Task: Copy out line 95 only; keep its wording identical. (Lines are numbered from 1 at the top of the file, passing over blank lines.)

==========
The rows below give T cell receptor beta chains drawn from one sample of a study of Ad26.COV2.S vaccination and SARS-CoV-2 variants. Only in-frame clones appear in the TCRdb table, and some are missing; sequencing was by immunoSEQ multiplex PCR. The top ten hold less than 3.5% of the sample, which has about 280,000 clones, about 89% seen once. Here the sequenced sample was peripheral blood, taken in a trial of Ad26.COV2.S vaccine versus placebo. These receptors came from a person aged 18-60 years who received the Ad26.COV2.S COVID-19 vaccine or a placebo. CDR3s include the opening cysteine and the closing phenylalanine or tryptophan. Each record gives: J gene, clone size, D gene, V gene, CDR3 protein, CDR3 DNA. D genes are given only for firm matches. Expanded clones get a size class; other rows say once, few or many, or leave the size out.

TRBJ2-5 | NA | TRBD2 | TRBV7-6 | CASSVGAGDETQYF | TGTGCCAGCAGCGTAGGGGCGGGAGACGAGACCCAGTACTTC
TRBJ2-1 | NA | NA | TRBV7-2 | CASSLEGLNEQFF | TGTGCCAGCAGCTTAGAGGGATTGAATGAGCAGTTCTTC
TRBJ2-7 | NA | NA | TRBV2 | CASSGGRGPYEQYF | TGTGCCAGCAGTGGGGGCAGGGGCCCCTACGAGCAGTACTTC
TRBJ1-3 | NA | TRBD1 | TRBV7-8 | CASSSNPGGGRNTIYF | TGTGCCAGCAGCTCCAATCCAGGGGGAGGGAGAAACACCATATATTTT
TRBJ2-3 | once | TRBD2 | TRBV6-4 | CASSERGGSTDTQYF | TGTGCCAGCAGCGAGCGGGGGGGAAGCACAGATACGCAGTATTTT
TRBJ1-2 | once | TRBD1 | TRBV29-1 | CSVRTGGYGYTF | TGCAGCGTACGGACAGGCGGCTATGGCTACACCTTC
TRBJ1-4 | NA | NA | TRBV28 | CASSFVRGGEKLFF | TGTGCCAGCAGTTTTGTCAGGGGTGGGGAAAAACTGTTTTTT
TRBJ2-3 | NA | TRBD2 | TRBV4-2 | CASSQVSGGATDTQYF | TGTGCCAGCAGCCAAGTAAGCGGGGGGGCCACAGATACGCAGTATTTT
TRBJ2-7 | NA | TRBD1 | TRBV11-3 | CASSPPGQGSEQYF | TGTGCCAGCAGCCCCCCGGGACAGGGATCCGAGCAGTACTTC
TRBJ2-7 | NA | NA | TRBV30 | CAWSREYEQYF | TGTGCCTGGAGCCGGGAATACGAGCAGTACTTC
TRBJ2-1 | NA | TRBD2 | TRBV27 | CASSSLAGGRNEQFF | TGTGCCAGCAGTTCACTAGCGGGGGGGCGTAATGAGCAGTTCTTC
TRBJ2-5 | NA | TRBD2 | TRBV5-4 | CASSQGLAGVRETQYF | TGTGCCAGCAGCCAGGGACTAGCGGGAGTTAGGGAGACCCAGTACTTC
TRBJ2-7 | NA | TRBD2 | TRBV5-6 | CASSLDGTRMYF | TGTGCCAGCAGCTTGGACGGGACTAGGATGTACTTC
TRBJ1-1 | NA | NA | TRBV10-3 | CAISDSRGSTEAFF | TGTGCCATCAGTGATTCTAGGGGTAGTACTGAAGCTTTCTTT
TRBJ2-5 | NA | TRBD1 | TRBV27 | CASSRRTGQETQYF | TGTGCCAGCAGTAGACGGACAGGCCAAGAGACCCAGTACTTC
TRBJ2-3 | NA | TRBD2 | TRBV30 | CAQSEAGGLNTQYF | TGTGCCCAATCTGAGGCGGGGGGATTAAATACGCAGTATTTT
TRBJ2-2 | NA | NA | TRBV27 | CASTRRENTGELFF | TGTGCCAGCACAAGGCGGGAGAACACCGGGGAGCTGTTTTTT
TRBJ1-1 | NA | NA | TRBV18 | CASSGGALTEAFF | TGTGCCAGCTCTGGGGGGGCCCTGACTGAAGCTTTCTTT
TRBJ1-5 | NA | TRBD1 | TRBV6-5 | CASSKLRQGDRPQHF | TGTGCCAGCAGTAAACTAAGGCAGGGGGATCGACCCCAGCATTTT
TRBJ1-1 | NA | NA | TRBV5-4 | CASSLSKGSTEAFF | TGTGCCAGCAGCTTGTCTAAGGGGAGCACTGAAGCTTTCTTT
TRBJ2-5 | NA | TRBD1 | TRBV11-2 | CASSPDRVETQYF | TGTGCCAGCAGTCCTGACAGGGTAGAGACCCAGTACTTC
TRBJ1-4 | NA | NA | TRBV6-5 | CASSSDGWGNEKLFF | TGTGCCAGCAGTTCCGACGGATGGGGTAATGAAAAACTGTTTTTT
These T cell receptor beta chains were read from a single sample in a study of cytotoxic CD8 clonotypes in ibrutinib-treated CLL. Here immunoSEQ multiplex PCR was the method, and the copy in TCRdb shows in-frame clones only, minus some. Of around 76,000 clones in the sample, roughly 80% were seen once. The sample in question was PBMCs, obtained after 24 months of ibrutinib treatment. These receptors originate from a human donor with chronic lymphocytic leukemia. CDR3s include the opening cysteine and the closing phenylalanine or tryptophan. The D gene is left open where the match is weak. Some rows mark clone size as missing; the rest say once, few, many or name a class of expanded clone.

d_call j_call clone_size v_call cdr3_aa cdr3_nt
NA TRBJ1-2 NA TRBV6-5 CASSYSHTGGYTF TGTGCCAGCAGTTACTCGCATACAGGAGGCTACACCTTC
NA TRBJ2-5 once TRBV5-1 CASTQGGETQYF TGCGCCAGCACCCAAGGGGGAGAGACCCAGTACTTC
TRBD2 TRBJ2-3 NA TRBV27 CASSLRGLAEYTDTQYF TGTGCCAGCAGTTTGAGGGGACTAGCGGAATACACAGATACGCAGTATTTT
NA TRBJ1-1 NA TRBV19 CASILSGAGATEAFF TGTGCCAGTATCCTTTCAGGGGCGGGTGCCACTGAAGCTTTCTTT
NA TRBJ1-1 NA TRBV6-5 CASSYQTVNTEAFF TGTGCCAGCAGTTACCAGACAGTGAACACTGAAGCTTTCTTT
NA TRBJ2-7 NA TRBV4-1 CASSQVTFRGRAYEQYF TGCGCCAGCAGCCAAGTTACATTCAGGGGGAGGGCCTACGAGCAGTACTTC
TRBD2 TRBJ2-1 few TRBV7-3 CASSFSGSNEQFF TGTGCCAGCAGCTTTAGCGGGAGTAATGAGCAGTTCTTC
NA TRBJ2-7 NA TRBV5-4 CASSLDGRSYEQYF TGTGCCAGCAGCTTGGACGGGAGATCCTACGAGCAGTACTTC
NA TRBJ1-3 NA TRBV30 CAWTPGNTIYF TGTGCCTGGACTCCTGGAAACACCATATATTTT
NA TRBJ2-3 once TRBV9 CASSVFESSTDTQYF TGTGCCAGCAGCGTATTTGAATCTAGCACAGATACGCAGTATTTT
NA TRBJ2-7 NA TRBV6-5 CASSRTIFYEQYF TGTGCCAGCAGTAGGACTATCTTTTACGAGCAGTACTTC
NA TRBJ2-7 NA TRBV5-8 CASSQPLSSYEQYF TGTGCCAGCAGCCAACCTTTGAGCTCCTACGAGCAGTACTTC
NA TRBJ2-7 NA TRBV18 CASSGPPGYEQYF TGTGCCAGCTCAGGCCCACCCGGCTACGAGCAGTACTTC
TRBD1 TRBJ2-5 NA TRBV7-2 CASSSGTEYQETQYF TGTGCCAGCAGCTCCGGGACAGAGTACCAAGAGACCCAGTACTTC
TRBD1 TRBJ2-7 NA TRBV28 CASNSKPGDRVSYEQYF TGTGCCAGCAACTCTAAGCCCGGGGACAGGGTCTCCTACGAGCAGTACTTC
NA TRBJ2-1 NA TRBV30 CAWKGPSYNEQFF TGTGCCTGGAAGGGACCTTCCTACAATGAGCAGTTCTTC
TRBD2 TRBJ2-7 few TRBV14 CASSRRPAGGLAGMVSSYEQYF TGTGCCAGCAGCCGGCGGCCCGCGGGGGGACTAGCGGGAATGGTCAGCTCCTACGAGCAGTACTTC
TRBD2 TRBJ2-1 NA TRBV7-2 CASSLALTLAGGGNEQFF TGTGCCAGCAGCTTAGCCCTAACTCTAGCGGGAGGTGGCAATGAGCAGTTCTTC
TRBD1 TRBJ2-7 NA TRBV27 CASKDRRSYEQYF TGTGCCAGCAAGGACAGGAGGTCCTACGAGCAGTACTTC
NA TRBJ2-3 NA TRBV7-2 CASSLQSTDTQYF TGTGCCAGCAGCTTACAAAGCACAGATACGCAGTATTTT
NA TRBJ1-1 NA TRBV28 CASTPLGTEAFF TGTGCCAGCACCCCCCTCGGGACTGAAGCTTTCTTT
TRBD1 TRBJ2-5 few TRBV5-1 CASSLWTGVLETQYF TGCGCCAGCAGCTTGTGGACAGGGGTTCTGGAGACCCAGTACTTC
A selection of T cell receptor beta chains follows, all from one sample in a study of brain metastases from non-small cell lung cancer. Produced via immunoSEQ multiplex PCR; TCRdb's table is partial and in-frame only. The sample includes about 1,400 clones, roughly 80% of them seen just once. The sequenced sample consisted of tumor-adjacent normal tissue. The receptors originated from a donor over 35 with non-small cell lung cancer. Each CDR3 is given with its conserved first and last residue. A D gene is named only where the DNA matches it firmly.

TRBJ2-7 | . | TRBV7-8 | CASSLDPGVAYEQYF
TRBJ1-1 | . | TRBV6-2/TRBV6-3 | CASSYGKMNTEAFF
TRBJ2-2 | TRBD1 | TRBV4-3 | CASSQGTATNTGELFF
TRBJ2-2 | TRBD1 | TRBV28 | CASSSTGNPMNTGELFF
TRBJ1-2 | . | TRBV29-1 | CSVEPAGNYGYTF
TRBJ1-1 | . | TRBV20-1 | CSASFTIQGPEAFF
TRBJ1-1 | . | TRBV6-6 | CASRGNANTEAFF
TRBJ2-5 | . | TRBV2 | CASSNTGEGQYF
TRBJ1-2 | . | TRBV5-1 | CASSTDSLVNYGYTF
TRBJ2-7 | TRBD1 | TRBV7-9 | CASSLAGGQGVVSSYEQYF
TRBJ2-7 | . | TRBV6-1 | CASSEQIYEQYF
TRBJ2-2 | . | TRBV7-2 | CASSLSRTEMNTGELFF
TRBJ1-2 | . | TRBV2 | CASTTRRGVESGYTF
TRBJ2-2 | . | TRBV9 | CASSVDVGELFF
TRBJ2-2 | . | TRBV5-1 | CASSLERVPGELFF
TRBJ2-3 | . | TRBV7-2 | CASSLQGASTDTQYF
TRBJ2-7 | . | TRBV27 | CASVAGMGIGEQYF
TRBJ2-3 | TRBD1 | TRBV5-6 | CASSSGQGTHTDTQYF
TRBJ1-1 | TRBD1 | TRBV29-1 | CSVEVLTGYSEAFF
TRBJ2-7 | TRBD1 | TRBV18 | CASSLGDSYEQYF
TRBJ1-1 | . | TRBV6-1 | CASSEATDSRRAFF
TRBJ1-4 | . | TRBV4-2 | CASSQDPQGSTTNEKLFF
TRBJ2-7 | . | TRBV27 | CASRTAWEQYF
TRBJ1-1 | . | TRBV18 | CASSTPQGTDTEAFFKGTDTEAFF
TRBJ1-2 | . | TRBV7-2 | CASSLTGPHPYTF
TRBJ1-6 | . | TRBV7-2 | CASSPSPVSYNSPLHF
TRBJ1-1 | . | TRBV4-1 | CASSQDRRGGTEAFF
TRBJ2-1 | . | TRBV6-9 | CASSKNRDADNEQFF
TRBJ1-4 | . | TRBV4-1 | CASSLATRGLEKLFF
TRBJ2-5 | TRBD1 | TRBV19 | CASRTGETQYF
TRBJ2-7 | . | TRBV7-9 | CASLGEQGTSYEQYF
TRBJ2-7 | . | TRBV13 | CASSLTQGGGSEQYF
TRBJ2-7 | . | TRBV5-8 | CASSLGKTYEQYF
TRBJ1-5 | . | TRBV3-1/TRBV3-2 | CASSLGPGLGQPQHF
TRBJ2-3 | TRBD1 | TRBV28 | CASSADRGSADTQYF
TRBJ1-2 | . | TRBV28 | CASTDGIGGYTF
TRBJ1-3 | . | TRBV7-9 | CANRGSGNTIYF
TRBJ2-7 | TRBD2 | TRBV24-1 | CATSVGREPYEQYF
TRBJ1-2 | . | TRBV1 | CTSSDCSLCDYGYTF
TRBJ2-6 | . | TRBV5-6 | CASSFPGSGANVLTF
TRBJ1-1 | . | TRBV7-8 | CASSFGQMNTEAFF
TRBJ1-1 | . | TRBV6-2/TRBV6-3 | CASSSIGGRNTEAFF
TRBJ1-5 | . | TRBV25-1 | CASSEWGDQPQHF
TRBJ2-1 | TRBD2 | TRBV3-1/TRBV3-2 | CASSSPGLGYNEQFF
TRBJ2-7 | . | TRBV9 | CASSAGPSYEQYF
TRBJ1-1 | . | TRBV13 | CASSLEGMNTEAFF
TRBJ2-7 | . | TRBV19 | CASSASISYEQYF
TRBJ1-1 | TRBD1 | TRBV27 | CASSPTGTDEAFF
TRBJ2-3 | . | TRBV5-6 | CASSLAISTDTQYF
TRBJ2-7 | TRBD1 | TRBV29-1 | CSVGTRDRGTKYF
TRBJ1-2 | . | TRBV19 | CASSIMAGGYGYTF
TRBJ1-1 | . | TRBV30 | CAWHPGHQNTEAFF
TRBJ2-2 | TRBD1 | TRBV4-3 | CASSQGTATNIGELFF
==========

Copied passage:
TRBJ2-7 | . | TRBV19 | CASSASISYEQYF